Op-ED: CCAISD should shift its priorties


We start out the new year without Superintendent Marc Puig and with newly named Debbie Engle as interim superintendent.

It’s time to begin looking at priorities other than a new sports stadium, field house and renovations to the auditorium. It’s time to put some dollars into academia, such as the culinary arts program – a program that has taken the country by storm.

Culinary arts as a chosen profession for young persons has become a “cool” occupation because it offers so many advantages without having to invest heavily in a four-year college degree. Just watch the Food Network or the Cooking Channel.

Joy Scott has done a tremendous job with her limited resources in teaching young students the art of cooking good food. It’s time to recognize that this trend of learning how to cook is only going to grow exponentially.  While culinary school attracts people of all ages, it has a particular attraction to young people because of the earnings potential to become a real chef at an early age.

Culinary schools tend to be fairly expensive in comparison to traditional college, but the rewards can be worthwhile if hired as a chef at a restaurant in a major city. Yes, it may take a few years to make $60,000 per year, but most chefs will tell you that they do what they do because of their love for cooking.

CCAISD should promote this hidden gem by throwing more funding behind the program. Ms. Scott is exactly the right person to manage a larger culinary arts program that will prepare students to enroll in a certified culinary arts institution following graduation.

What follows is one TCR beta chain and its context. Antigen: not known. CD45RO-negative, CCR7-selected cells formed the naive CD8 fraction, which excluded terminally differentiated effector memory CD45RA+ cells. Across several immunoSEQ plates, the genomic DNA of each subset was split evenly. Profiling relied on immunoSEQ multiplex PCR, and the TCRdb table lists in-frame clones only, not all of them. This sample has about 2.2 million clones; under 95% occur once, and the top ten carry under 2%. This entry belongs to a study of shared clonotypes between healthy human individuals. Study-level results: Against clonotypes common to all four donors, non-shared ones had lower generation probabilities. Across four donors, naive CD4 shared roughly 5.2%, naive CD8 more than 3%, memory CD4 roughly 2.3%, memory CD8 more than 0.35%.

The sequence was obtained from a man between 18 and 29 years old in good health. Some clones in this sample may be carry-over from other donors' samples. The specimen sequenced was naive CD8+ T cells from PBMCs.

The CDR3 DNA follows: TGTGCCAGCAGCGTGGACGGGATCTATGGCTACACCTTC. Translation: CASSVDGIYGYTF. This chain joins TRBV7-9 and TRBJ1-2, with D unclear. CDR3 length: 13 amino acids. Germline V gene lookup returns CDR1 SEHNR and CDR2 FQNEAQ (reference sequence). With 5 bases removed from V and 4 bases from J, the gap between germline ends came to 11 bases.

We’ve said this before. Some graduates are not geared for a four-year college degree or even an Associate degree. Some students thrive in a hands-on environment, such as cooking. The earnings potential for a newly certified chef may not be ideal in the beginning, but eventually, those earnings will increase with experience.

It’s time that CCAISD look at our academic programs that will advance the livelihood of our students when there is no other alternative.  If we have the money to fund a stadium, a track field a field house and renovations to the auditorium, then we need to find the money to fully fund a worthy program such as the culinary arts with everything that program needs.

That would include a new kitchen with multiple islands for several students, enough money to have a fully stocked kitchen for cooking, ample refrigeration and freezers and everything required by modern cooking techniques.

We owe it to those students who take an interest in culinary arts.

It’s also time that we look closely at renovating our band hall. The band hall should have been included in the renovations for the auditorium because they are adjoined.
Mr. Short was kind enough to let Our Lady of Fatima Church borrow four timpani for our after-Christmas Mass. Having played timpani in high school and in college, these timpani are simply antiquated for our students. One of them will not keep its pitch. In fact, I would venture that these are the same timpani I played in high school at least 30 years ago.

This is unacceptable. If we are going to offer extracurricular activities to our students, then funding should be equal. The same amount of money that goes to sports should go to theatre, band, vocational training, culinary arts and general academics.



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